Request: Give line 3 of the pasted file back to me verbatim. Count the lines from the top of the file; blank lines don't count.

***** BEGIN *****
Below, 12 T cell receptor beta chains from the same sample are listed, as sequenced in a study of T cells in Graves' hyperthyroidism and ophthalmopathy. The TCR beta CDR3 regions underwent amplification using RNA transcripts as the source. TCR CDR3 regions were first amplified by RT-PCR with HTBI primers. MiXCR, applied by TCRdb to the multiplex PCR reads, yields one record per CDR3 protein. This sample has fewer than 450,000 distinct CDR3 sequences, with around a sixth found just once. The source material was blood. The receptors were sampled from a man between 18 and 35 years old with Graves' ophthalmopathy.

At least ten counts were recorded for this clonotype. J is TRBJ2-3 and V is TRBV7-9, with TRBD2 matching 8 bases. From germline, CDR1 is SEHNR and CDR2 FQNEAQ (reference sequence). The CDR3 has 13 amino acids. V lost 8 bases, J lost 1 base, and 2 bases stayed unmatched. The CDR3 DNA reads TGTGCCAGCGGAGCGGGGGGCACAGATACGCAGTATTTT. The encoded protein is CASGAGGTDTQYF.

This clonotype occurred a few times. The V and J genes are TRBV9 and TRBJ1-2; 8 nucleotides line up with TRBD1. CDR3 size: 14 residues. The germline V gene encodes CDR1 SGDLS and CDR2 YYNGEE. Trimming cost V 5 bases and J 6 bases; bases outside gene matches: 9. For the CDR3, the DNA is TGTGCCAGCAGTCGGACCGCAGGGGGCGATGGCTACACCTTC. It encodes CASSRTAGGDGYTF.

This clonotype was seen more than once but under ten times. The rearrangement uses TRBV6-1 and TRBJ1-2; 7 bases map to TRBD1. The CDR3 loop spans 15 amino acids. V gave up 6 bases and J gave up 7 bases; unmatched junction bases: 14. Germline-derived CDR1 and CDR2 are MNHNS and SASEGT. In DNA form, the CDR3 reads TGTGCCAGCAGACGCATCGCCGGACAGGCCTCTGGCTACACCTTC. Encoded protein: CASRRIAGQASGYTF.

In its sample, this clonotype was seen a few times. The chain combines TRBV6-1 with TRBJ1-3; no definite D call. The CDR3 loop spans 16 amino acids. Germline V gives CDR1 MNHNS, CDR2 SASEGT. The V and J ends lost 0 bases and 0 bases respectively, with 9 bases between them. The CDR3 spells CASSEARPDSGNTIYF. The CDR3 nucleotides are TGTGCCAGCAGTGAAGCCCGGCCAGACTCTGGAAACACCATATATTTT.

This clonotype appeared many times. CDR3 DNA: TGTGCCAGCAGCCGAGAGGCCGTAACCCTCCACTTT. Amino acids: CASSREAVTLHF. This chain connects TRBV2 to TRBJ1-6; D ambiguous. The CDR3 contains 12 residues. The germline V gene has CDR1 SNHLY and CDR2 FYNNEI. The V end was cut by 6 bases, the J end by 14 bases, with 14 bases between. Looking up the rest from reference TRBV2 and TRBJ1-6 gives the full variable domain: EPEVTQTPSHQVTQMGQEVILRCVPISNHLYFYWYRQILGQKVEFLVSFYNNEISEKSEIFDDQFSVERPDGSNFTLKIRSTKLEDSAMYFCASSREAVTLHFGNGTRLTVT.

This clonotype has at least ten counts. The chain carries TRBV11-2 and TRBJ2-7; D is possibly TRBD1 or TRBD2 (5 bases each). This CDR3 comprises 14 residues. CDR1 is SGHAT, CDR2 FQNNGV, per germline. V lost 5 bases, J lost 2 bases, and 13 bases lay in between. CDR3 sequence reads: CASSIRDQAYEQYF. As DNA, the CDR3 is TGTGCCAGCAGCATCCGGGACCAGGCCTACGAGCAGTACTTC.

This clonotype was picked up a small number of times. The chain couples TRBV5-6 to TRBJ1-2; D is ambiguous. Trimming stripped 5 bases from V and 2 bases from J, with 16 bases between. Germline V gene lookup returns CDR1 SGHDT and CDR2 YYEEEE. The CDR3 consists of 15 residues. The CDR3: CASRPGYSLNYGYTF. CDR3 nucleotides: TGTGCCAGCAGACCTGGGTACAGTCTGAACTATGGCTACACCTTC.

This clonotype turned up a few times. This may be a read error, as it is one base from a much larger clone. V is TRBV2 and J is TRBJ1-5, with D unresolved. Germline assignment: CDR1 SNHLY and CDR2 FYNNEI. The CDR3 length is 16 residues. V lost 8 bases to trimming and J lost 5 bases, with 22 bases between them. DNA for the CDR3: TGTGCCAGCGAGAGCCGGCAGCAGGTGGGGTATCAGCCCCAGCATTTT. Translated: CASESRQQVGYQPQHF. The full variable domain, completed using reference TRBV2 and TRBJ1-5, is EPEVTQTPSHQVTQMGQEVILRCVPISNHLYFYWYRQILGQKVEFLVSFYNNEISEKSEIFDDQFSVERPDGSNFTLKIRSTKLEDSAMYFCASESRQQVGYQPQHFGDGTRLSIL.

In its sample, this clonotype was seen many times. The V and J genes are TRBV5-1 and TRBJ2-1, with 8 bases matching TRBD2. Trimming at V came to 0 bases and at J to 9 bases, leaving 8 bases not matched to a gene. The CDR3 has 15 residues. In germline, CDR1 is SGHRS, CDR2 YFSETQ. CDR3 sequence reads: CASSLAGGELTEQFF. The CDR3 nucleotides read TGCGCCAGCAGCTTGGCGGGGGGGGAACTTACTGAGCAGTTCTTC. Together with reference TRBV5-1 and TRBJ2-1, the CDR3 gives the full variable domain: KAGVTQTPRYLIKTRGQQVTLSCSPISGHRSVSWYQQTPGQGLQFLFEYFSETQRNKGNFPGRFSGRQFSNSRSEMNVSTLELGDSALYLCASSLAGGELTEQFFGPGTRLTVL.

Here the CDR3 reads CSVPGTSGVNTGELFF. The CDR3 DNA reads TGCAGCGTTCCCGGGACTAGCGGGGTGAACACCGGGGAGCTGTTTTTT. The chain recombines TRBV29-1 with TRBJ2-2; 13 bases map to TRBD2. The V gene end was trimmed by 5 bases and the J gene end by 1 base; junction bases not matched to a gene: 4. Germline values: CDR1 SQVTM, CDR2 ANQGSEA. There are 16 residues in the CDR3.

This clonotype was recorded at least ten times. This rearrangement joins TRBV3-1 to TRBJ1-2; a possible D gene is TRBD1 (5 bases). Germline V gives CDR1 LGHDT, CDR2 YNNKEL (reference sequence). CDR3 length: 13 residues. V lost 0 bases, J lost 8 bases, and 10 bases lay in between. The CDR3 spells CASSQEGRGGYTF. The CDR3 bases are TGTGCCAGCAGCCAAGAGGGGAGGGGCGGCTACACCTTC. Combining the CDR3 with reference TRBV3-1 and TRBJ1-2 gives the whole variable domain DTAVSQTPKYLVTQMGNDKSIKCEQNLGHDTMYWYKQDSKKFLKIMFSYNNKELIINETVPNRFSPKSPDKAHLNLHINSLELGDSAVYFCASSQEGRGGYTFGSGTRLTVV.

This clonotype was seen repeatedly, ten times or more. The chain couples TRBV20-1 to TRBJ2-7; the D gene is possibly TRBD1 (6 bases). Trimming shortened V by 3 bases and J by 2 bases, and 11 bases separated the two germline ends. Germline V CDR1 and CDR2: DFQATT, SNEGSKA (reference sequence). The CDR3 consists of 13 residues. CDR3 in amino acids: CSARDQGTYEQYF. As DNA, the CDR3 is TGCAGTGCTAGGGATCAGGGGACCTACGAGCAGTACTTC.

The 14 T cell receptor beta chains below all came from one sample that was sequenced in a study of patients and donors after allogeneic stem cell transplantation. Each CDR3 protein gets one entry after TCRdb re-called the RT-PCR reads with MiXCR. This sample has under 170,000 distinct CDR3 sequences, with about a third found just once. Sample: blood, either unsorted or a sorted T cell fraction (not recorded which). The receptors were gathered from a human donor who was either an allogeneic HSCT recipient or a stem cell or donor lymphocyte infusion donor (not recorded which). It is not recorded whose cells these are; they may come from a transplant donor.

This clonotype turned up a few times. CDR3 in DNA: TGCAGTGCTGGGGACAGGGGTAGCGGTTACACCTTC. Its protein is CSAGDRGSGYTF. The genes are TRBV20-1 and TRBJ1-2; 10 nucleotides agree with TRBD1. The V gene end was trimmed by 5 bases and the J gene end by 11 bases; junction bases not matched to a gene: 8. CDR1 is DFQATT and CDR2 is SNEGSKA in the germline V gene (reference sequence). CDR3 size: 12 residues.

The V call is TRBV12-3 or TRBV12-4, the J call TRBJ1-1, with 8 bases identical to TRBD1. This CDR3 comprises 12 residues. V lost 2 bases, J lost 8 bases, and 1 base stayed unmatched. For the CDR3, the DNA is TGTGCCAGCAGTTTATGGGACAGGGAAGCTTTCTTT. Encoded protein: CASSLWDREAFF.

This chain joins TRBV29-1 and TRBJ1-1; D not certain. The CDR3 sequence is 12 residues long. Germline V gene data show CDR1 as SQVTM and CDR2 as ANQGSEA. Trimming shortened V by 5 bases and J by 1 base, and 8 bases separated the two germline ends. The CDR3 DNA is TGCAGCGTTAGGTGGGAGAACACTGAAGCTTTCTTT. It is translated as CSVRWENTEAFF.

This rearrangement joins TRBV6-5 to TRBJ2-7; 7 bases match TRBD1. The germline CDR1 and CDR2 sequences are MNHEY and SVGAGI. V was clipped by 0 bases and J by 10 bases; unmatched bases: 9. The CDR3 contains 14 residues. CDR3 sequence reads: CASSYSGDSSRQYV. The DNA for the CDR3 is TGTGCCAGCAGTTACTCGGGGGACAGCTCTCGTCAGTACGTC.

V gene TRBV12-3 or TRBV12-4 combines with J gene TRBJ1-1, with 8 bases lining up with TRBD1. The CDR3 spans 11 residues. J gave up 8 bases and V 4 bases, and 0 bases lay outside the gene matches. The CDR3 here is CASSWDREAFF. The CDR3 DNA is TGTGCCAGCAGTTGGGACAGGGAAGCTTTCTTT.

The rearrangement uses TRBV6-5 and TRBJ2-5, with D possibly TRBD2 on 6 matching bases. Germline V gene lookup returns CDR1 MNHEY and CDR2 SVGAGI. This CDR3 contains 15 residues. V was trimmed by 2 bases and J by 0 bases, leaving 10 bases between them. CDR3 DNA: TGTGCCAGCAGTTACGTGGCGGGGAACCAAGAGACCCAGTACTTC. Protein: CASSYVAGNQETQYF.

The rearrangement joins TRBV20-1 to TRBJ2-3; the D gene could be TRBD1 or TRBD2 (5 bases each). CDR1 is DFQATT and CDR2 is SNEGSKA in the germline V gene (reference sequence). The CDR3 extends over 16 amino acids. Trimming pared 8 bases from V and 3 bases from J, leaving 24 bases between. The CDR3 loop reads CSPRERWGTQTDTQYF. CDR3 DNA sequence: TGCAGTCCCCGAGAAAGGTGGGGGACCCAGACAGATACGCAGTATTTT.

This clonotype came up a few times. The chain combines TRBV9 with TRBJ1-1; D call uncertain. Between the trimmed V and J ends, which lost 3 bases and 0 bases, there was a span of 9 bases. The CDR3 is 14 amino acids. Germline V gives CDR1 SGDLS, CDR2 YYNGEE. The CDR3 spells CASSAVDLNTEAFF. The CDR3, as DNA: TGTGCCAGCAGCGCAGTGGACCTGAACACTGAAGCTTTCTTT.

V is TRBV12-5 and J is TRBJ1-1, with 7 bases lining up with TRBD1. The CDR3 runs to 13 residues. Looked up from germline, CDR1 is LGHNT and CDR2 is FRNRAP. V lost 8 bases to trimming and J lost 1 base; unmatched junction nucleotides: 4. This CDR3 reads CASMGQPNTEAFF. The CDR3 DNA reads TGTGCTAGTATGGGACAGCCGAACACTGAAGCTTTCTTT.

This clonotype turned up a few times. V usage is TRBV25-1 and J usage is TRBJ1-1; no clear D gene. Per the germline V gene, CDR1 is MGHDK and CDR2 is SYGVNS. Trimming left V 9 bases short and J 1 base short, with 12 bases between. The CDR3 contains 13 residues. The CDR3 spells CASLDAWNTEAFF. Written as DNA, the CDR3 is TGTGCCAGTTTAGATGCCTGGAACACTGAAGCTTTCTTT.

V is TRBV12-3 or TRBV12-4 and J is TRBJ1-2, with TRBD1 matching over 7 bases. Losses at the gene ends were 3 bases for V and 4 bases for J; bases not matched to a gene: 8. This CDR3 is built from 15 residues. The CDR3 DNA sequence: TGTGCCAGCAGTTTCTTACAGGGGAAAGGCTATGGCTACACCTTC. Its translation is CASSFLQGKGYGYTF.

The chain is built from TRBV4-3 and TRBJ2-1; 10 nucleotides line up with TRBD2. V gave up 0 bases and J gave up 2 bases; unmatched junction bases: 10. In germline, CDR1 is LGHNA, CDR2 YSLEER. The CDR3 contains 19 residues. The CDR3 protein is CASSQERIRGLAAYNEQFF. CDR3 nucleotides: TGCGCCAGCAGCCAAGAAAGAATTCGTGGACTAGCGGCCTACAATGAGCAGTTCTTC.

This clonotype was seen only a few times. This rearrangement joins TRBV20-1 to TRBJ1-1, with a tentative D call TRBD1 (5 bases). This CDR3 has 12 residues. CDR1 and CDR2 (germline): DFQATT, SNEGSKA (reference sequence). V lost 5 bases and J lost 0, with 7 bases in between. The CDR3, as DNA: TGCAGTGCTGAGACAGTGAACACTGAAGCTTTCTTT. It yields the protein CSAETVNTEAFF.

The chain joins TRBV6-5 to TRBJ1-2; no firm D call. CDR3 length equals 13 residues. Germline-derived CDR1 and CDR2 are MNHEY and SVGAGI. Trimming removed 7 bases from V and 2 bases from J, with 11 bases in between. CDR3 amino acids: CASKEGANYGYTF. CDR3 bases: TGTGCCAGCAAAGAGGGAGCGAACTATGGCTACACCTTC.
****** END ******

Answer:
This clonotype occurred a few times. The V and J genes are TRBV9 and TRBJ1-2; 8 nucleotides line up with TRBD1. CDR3 size: 14 residues. The germline V gene encodes CDR1 SGDLS and CDR2 YYNGEE. Trimming cost V 5 bases and J 6 bases; bases outside gene matches: 9. For the CDR3, the DNA is TGTGCCAGCAGTCGGACCGCAGGGGGCGATGGCTACACCTTC. It encodes CASSRTAGGDGYTF.